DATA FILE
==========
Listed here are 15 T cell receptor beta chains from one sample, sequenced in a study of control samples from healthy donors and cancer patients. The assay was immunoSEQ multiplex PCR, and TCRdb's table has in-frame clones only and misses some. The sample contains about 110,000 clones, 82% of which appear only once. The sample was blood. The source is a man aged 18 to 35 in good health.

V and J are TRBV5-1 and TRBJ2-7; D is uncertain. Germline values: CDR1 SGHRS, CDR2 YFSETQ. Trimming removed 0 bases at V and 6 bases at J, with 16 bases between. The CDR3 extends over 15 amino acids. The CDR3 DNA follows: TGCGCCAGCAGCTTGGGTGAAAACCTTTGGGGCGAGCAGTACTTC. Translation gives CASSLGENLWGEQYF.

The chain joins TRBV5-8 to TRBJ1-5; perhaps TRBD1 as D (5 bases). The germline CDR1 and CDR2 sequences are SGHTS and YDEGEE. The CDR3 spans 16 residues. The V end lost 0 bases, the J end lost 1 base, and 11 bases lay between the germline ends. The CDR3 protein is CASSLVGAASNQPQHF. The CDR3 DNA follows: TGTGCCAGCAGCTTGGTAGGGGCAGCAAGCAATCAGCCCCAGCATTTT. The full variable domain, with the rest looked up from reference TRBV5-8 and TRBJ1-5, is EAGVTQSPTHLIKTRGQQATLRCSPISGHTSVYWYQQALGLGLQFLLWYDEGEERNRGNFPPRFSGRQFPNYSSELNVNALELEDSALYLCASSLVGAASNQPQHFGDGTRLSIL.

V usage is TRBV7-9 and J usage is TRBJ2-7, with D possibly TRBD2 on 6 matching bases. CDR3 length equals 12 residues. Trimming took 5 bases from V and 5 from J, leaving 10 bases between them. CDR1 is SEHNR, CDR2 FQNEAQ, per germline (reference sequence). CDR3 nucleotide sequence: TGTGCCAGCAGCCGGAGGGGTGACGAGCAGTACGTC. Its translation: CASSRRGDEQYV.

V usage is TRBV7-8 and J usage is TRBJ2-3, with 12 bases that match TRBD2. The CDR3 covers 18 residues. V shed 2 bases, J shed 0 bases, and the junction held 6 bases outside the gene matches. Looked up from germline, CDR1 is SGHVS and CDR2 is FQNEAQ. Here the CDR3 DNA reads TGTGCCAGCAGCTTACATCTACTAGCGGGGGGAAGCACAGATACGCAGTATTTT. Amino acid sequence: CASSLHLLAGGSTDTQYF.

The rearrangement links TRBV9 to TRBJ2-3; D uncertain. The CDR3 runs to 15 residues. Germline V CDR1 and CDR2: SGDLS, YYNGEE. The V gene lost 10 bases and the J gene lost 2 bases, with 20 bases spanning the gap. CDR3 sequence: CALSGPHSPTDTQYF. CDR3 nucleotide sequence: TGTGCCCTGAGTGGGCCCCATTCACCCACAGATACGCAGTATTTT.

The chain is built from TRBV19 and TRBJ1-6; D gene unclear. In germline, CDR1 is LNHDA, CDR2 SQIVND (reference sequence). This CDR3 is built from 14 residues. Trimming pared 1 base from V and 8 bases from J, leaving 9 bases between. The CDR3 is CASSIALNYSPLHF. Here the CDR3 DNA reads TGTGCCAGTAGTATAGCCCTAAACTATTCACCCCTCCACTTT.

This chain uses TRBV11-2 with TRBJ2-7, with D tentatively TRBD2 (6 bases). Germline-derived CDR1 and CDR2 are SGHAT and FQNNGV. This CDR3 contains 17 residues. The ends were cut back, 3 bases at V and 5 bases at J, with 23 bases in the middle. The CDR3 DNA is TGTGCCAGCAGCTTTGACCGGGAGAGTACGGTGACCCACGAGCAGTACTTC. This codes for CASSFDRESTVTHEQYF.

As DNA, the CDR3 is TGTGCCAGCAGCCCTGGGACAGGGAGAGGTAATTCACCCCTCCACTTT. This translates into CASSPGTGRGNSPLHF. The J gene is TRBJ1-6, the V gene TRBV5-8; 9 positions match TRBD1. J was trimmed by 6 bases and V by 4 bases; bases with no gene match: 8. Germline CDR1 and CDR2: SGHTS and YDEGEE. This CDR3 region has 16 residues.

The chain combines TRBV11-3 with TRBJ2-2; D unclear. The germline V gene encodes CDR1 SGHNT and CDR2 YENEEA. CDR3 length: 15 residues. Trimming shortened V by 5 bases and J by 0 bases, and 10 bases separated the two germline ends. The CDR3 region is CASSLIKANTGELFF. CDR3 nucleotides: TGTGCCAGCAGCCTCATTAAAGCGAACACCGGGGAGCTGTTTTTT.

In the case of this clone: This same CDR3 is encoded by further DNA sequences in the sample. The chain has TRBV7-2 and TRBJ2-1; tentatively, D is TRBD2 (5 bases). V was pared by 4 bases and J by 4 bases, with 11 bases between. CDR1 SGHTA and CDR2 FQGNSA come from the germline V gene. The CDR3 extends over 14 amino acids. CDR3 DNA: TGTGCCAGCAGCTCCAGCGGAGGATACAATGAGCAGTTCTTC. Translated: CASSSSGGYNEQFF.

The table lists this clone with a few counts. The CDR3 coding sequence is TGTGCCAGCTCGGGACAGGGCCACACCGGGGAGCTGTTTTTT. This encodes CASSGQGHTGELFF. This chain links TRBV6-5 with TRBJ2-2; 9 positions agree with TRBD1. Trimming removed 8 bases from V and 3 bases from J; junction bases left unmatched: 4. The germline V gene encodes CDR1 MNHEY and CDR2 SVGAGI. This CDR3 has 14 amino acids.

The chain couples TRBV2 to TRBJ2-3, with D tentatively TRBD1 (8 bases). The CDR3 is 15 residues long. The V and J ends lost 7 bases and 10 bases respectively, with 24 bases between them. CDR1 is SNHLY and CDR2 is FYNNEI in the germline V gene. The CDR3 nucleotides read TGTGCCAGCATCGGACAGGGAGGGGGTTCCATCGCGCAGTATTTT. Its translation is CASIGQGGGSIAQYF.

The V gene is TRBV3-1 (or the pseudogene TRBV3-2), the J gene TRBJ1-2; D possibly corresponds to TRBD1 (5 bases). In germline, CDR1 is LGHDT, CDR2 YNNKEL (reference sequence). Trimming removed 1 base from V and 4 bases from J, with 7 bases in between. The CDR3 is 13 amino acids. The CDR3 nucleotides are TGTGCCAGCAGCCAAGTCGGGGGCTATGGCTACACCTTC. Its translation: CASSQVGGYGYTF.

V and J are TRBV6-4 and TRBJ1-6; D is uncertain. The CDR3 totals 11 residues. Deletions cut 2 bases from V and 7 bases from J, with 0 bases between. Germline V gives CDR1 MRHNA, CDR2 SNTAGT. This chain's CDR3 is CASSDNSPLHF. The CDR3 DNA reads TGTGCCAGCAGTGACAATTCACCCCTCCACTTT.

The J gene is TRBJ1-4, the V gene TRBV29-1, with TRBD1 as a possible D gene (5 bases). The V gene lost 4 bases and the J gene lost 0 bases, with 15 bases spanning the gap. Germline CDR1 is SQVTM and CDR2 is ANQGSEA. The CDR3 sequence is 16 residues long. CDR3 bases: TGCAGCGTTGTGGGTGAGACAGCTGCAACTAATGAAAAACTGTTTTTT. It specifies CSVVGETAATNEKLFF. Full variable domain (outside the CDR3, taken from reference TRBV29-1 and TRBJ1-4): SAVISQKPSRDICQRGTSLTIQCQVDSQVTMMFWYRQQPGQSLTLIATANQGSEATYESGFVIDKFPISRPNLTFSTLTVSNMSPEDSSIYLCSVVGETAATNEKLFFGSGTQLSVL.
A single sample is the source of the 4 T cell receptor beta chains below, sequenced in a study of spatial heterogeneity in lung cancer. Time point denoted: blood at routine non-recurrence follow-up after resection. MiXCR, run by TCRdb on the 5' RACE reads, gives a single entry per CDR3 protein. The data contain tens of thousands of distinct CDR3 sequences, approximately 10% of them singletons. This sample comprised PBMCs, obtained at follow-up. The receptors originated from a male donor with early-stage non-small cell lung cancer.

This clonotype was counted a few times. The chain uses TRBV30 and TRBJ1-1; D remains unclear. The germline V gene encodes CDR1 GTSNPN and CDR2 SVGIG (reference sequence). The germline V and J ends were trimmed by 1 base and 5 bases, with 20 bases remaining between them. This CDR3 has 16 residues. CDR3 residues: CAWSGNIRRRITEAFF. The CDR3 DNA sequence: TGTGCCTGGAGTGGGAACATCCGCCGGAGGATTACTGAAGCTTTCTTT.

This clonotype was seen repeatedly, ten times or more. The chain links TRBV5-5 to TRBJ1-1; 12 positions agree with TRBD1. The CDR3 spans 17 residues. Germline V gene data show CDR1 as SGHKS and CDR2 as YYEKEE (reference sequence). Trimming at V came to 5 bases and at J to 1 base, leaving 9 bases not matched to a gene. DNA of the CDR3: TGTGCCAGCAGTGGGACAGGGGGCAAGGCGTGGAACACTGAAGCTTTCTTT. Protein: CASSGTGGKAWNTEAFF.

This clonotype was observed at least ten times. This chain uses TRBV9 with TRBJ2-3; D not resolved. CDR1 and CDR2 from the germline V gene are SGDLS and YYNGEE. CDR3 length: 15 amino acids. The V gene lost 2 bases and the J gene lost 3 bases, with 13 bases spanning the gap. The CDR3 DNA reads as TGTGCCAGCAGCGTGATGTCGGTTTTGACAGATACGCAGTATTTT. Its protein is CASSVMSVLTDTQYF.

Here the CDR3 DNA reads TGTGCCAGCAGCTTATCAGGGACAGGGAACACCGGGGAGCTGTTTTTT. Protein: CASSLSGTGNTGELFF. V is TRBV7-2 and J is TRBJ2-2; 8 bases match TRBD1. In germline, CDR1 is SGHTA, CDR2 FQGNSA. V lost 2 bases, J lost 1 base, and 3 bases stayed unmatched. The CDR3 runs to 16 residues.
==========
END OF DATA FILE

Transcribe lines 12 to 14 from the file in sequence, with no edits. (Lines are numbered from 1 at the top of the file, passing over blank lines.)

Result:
The table lists this clone with a few counts. The CDR3 coding sequence is TGTGCCAGCTCGGGACAGGGCCACACCGGGGAGCTGTTTTTT. This encodes CASSGQGHTGELFF. This chain links TRBV6-5 with TRBJ2-2; 9 positions agree with TRBD1. Trimming removed 8 bases from V and 3 bases from J; junction bases left unmatched: 4. The germline V gene encodes CDR1 MNHEY and CDR2 SVGAGI. This CDR3 has 14 amino acids.

The chain couples TRBV2 to TRBJ2-3, with D tentatively TRBD1 (8 bases). The CDR3 is 15 residues long. The V and J ends lost 7 bases and 10 bases respectively, with 24 bases between them. CDR1 is SNHLY and CDR2 is FYNNEI in the germline V gene. The CDR3 nucleotides read TGTGCCAGCATCGGACAGGGAGGGGGTTCCATCGCGCAGTATTTT. Its translation is CASIGQGGGSIAQYF.

The V gene is TRBV3-1 (or the pseudogene TRBV3-2), the J gene TRBJ1-2; D possibly corresponds to TRBD1 (5 bases). In germline, CDR1 is LGHDT, CDR2 YNNKEL (reference sequence). Trimming removed 1 base from V and 4 bases from J, with 7 bases in between. The CDR3 is 13 amino acids. The CDR3 nucleotides are TGTGCCAGCAGCCAAGTCGGGGGCTATGGCTACACCTTC. Its translation: CASSQVGGYGYTF.